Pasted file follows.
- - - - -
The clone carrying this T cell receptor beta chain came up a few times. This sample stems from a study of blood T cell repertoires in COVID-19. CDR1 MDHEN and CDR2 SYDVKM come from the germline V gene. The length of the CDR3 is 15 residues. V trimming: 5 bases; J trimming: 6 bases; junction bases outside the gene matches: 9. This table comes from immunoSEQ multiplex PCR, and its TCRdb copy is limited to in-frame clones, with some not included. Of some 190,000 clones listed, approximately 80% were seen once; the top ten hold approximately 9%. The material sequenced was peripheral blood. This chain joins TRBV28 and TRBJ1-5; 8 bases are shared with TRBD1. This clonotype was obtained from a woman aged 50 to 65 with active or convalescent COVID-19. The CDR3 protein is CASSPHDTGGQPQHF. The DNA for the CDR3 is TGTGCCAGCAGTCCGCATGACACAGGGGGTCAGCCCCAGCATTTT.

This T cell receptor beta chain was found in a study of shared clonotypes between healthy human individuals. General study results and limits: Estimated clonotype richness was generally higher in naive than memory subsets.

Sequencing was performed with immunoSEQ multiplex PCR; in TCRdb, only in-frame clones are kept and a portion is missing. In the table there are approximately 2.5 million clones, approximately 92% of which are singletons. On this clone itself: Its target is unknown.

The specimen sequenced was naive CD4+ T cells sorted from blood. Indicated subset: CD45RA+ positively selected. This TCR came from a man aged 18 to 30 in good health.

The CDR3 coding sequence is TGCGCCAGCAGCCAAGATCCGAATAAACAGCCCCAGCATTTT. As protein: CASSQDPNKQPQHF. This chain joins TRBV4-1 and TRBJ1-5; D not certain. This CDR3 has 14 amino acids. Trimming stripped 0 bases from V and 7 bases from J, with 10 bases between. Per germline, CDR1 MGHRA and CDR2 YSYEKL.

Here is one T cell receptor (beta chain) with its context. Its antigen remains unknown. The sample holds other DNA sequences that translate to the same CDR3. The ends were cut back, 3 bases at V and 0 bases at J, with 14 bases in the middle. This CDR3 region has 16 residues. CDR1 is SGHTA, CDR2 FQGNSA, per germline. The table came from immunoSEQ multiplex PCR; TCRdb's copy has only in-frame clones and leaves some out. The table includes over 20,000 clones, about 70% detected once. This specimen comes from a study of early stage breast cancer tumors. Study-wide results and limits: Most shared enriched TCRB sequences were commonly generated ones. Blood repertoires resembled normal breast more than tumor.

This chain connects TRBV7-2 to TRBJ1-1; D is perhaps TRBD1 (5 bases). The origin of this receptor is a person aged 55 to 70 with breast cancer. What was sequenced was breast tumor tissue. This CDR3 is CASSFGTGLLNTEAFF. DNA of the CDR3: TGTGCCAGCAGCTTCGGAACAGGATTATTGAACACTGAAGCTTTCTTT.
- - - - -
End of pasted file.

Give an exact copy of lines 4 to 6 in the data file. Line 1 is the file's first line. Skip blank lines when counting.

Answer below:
The specimen sequenced was naive CD4+ T cells sorted from blood. Indicated subset: CD45RA+ positively selected. This TCR came from a man aged 18 to 30 in good health.

The CDR3 coding sequence is TGCGCCAGCAGCCAAGATCCGAATAAACAGCCCCAGCATTTT. As protein: CASSQDPNKQPQHF. This chain joins TRBV4-1 and TRBJ1-5; D not certain. This CDR3 has 14 amino acids. Trimming stripped 0 bases from V and 7 bases from J, with 10 bases between. Per germline, CDR1 MGHRA and CDR2 YSYEKL.

Here is one T cell receptor (beta chain) with its context. Its antigen remains unknown. The sample holds other DNA sequences that translate to the same CDR3. The ends were cut back, 3 bases at V and 0 bases at J, with 14 bases in the middle. This CDR3 region has 16 residues. CDR1 is SGHTA, CDR2 FQGNSA, per germline. The table came from immunoSEQ multiplex PCR; TCRdb's copy has only in-frame clones and leaves some out. The table includes over 20,000 clones, about 70% detected once. This specimen comes from a study of early stage breast cancer tumors. Study-wide results and limits: Most shared enriched TCRB sequences were commonly generated ones. Blood repertoires resembled normal breast more than tumor.